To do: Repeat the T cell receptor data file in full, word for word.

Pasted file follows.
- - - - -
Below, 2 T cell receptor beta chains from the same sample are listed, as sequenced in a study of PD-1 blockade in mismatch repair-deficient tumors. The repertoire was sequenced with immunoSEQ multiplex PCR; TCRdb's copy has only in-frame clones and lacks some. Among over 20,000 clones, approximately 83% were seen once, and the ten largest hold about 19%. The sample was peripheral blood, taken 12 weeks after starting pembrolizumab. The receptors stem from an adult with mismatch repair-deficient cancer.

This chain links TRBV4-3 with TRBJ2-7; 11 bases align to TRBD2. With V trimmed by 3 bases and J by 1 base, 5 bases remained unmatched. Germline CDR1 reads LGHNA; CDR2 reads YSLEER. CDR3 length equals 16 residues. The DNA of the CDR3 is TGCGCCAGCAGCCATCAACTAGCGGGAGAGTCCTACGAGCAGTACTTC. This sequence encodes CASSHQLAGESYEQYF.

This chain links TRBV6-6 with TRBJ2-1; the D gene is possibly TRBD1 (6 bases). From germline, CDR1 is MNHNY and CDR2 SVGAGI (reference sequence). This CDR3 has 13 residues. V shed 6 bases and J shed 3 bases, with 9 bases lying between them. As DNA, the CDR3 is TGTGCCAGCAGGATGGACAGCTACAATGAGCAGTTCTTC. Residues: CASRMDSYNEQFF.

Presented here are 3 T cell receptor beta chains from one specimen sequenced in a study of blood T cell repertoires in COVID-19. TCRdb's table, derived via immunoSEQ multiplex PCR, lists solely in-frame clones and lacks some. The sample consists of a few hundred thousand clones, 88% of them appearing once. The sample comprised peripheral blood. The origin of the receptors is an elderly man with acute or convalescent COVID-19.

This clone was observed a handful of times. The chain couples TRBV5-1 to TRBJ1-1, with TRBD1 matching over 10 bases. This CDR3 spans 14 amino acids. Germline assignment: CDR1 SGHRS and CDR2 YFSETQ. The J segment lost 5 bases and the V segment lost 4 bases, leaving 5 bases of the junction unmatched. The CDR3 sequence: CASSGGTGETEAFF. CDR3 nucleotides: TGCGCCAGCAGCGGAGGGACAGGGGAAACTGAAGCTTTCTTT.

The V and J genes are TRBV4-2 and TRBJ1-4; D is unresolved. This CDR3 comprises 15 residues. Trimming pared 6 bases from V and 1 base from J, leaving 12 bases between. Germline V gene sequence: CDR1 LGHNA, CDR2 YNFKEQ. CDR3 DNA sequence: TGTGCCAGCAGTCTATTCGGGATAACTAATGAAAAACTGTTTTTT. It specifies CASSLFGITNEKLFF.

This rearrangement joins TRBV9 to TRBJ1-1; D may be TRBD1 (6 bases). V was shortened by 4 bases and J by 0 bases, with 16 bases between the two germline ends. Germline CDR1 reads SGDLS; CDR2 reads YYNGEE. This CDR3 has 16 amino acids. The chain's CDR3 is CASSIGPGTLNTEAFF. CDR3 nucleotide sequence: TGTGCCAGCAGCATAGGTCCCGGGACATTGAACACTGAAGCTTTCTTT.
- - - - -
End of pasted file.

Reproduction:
Below, 2 T cell receptor beta chains from the same sample are listed, as sequenced in a study of PD-1 blockade in mismatch repair-deficient tumors. The repertoire was sequenced with immunoSEQ multiplex PCR; TCRdb's copy has only in-frame clones and lacks some. Among over 20,000 clones, approximately 83% were seen once, and the ten largest hold about 19%. The sample was peripheral blood, taken 12 weeks after starting pembrolizumab. The receptors stem from an adult with mismatch repair-deficient cancer.

This chain links TRBV4-3 with TRBJ2-7; 11 bases align to TRBD2. With V trimmed by 3 bases and J by 1 base, 5 bases remained unmatched. Germline CDR1 reads LGHNA; CDR2 reads YSLEER. CDR3 length equals 16 residues. The DNA of the CDR3 is TGCGCCAGCAGCCATCAACTAGCGGGAGAGTCCTACGAGCAGTACTTC. This sequence encodes CASSHQLAGESYEQYF.

This chain links TRBV6-6 with TRBJ2-1; the D gene is possibly TRBD1 (6 bases). From germline, CDR1 is MNHNY and CDR2 SVGAGI (reference sequence). This CDR3 has 13 residues. V shed 6 bases and J shed 3 bases, with 9 bases lying between them. As DNA, the CDR3 is TGTGCCAGCAGGATGGACAGCTACAATGAGCAGTTCTTC. Residues: CASRMDSYNEQFF.

Presented here are 3 T cell receptor beta chains from one specimen sequenced in a study of blood T cell repertoires in COVID-19. TCRdb's table, derived via immunoSEQ multiplex PCR, lists solely in-frame clones and lacks some. The sample consists of a few hundred thousand clones, 88% of them appearing once. The sample comprised peripheral blood. The origin of the receptors is an elderly man with acute or convalescent COVID-19.

This clone was observed a handful of times. The chain couples TRBV5-1 to TRBJ1-1, with TRBD1 matching over 10 bases. This CDR3 spans 14 amino acids. Germline assignment: CDR1 SGHRS and CDR2 YFSETQ. The J segment lost 5 bases and the V segment lost 4 bases, leaving 5 bases of the junction unmatched. The CDR3 sequence: CASSGGTGETEAFF. CDR3 nucleotides: TGCGCCAGCAGCGGAGGGACAGGGGAAACTGAAGCTTTCTTT.

The V and J genes are TRBV4-2 and TRBJ1-4; D is unresolved. This CDR3 comprises 15 residues. Trimming pared 6 bases from V and 1 base from J, leaving 12 bases between. Germline V gene sequence: CDR1 LGHNA, CDR2 YNFKEQ. CDR3 DNA sequence: TGTGCCAGCAGTCTATTCGGGATAACTAATGAAAAACTGTTTTTT. It specifies CASSLFGITNEKLFF.

This rearrangement joins TRBV9 to TRBJ1-1; D may be TRBD1 (6 bases). V was shortened by 4 bases and J by 0 bases, with 16 bases between the two germline ends. Germline CDR1 reads SGDLS; CDR2 reads YYNGEE. This CDR3 has 16 amino acids. The chain's CDR3 is CASSIGPGTLNTEAFF. CDR3 nucleotide sequence: TGTGCCAGCAGCATAGGTCCCGGGACATTGAACACTGAAGCTTTCTTT.